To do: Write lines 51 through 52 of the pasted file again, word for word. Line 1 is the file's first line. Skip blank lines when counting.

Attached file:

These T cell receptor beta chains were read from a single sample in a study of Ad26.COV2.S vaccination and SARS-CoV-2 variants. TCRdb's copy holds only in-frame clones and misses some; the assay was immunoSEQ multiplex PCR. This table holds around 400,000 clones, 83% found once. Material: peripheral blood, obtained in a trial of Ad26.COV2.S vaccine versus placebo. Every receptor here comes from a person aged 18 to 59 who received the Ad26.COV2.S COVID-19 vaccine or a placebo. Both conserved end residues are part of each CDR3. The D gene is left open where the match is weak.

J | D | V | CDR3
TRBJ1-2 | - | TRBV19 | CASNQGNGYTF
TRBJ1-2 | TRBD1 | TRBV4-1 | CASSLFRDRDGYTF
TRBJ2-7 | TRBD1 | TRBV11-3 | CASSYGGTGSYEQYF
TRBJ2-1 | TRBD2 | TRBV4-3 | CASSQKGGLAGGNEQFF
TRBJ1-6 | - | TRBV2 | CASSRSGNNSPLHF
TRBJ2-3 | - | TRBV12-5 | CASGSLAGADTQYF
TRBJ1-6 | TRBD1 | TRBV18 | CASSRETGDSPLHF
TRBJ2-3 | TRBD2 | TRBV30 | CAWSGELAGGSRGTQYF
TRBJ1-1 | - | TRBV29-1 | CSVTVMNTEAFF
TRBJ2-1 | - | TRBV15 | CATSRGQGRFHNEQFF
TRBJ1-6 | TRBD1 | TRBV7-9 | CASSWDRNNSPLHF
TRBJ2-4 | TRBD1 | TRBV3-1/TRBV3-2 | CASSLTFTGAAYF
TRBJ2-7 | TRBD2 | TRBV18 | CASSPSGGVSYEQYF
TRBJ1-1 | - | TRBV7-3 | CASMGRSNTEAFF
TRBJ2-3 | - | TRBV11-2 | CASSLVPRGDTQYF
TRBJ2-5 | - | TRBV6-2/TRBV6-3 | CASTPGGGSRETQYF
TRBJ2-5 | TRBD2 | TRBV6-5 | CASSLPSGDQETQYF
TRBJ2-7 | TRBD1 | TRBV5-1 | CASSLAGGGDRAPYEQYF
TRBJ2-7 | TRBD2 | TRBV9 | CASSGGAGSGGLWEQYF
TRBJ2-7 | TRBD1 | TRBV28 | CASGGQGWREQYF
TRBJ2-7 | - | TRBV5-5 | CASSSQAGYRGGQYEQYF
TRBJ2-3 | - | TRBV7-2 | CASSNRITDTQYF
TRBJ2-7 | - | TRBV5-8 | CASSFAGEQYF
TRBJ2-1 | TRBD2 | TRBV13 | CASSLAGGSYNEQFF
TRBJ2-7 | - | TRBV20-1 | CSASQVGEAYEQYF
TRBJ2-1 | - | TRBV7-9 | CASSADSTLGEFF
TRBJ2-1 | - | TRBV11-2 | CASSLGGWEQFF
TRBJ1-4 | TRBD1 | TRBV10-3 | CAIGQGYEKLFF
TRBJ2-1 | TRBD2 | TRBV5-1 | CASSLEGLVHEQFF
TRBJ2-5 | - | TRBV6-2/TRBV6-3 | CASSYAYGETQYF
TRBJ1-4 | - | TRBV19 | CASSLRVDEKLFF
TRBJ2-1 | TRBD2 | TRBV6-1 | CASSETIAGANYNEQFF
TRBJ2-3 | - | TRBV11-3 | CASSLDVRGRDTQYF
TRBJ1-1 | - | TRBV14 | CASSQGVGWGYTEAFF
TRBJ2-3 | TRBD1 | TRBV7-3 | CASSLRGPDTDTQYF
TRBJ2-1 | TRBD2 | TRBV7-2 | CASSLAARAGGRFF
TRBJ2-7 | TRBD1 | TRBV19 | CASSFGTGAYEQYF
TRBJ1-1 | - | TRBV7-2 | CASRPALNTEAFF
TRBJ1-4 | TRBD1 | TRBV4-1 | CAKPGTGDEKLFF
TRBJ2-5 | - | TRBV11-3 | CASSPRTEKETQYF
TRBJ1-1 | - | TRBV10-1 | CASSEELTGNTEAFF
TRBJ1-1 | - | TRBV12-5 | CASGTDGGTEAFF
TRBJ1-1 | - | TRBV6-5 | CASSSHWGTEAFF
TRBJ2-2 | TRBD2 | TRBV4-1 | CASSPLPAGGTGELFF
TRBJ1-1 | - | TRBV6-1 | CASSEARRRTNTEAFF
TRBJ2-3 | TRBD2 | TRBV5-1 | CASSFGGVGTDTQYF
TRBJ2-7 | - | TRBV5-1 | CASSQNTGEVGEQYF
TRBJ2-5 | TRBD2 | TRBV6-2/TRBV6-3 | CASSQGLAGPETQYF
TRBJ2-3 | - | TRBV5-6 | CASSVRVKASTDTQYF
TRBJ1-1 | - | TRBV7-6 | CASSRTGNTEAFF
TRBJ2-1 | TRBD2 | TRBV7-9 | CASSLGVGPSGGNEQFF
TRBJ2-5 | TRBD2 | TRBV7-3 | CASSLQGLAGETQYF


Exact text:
TRBJ2-3 | - | TRBV5-6 | CASSVRVKASTDTQYF
TRBJ1-1 | - | TRBV7-6 | CASSRTGNTEAFF